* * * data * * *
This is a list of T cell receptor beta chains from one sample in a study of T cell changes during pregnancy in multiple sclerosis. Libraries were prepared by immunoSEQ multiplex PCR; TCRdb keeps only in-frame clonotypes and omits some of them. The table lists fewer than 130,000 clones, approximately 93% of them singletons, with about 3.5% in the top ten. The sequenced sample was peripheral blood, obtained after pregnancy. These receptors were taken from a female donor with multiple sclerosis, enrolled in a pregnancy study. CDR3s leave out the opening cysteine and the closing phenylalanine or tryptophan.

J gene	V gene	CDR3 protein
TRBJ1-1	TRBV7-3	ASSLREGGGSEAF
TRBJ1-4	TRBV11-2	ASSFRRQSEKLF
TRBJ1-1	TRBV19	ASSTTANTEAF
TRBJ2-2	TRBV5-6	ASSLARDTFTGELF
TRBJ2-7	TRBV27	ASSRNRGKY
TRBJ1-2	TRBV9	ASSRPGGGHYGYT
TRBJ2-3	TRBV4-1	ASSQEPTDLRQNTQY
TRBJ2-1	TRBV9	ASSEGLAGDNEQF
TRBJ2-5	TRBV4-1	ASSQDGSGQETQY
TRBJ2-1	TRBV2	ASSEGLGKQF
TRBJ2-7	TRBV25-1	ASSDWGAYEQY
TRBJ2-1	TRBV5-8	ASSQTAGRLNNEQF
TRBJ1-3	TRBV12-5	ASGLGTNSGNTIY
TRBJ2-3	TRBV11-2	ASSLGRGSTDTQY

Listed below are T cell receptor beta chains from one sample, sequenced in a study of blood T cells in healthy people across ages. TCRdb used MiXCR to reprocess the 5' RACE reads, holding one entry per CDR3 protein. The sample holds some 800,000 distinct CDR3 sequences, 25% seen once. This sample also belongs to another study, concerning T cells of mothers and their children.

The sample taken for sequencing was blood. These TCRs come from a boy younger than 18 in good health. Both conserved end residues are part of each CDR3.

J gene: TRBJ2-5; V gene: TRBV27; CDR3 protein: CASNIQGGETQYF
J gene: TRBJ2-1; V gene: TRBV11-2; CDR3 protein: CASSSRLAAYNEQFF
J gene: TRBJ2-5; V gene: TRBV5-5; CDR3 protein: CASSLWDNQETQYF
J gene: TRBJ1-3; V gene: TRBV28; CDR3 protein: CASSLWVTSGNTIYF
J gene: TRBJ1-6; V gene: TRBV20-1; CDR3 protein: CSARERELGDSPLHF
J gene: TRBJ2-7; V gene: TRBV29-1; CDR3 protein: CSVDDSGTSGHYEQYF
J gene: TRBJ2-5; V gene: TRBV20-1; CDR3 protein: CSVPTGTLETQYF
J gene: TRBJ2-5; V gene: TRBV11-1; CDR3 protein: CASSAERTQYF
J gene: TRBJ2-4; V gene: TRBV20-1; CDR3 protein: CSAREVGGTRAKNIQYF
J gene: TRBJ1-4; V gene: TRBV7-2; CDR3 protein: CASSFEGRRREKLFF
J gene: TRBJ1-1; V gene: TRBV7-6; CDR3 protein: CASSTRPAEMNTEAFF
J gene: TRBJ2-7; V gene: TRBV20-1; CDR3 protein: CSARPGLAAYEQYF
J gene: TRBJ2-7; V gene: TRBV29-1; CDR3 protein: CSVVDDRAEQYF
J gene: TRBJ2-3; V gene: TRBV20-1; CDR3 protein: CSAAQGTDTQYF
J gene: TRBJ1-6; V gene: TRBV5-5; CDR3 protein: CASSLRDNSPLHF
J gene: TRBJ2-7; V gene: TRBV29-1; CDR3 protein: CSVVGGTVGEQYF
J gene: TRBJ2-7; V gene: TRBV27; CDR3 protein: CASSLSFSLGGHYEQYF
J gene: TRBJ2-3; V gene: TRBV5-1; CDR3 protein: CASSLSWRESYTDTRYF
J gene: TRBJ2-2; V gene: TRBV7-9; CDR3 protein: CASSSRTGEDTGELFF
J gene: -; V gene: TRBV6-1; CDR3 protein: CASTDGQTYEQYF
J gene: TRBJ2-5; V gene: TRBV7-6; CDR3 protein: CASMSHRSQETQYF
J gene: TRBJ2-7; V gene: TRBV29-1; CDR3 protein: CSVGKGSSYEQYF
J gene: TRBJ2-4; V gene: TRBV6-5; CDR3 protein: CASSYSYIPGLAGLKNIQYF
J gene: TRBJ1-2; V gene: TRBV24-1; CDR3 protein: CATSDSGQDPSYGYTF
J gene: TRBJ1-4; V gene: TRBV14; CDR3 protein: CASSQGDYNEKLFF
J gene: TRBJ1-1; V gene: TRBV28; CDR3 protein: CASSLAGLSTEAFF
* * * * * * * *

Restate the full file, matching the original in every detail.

This is a list of T cell receptor beta chains from one sample in a study of T cell changes during pregnancy in multiple sclerosis. Libraries were prepared by immunoSEQ multiplex PCR; TCRdb keeps only in-frame clonotypes and omits some of them. The table lists fewer than 130,000 clones, approximately 93% of them singletons, with about 3.5% in the top ten. The sequenced sample was peripheral blood, obtained after pregnancy. These receptors were taken from a female donor with multiple sclerosis, enrolled in a pregnancy study. CDR3s leave out the opening cysteine and the closing phenylalanine or tryptophan.

J gene	V gene	CDR3 protein
TRBJ1-1	TRBV7-3	ASSLREGGGSEAF
TRBJ1-4	TRBV11-2	ASSFRRQSEKLF
TRBJ1-1	TRBV19	ASSTTANTEAF
TRBJ2-2	TRBV5-6	ASSLARDTFTGELF
TRBJ2-7	TRBV27	ASSRNRGKY
TRBJ1-2	TRBV9	ASSRPGGGHYGYT
TRBJ2-3	TRBV4-1	ASSQEPTDLRQNTQY
TRBJ2-1	TRBV9	ASSEGLAGDNEQF
TRBJ2-5	TRBV4-1	ASSQDGSGQETQY
TRBJ2-1	TRBV2	ASSEGLGKQF
TRBJ2-7	TRBV25-1	ASSDWGAYEQY
TRBJ2-1	TRBV5-8	ASSQTAGRLNNEQF
TRBJ1-3	TRBV12-5	ASGLGTNSGNTIY
TRBJ2-3	TRBV11-2	ASSLGRGSTDTQY

Listed below are T cell receptor beta chains from one sample, sequenced in a study of blood T cells in healthy people across ages. TCRdb used MiXCR to reprocess the 5' RACE reads, holding one entry per CDR3 protein. The sample holds some 800,000 distinct CDR3 sequences, 25% seen once. This sample also belongs to another study, concerning T cells of mothers and their children.

The sample taken for sequencing was blood. These TCRs come from a boy younger than 18 in good health. Both conserved end residues are part of each CDR3.

J gene: TRBJ2-5; V gene: TRBV27; CDR3 protein: CASNIQGGETQYF
J gene: TRBJ2-1; V gene: TRBV11-2; CDR3 protein: CASSSRLAAYNEQFF
J gene: TRBJ2-5; V gene: TRBV5-5; CDR3 protein: CASSLWDNQETQYF
J gene: TRBJ1-3; V gene: TRBV28; CDR3 protein: CASSLWVTSGNTIYF
J gene: TRBJ1-6; V gene: TRBV20-1; CDR3 protein: CSARERELGDSPLHF
J gene: TRBJ2-7; V gene: TRBV29-1; CDR3 protein: CSVDDSGTSGHYEQYF
J gene: TRBJ2-5; V gene: TRBV20-1; CDR3 protein: CSVPTGTLETQYF
J gene: TRBJ2-5; V gene: TRBV11-1; CDR3 protein: CASSAERTQYF
J gene: TRBJ2-4; V gene: TRBV20-1; CDR3 protein: CSAREVGGTRAKNIQYF
J gene: TRBJ1-4; V gene: TRBV7-2; CDR3 protein: CASSFEGRRREKLFF
J gene: TRBJ1-1; V gene: TRBV7-6; CDR3 protein: CASSTRPAEMNTEAFF
J gene: TRBJ2-7; V gene: TRBV20-1; CDR3 protein: CSARPGLAAYEQYF
J gene: TRBJ2-7; V gene: TRBV29-1; CDR3 protein: CSVVDDRAEQYF
J gene: TRBJ2-3; V gene: TRBV20-1; CDR3 protein: CSAAQGTDTQYF
J gene: TRBJ1-6; V gene: TRBV5-5; CDR3 protein: CASSLRDNSPLHF
J gene: TRBJ2-7; V gene: TRBV29-1; CDR3 protein: CSVVGGTVGEQYF
J gene: TRBJ2-7; V gene: TRBV27; CDR3 protein: CASSLSFSLGGHYEQYF
J gene: TRBJ2-3; V gene: TRBV5-1; CDR3 protein: CASSLSWRESYTDTRYF
J gene: TRBJ2-2; V gene: TRBV7-9; CDR3 protein: CASSSRTGEDTGELFF
J gene: -; V gene: TRBV6-1; CDR3 protein: CASTDGQTYEQYF
J gene: TRBJ2-5; V gene: TRBV7-6; CDR3 protein: CASMSHRSQETQYF
J gene: TRBJ2-7; V gene: TRBV29-1; CDR3 protein: CSVGKGSSYEQYF
J gene: TRBJ2-4; V gene: TRBV6-5; CDR3 protein: CASSYSYIPGLAGLKNIQYF
J gene: TRBJ1-2; V gene: TRBV24-1; CDR3 protein: CATSDSGQDPSYGYTF
J gene: TRBJ1-4; V gene: TRBV14; CDR3 protein: CASSQGDYNEKLFF
J gene: TRBJ1-1; V gene: TRBV28; CDR3 protein: CASSLAGLSTEAFF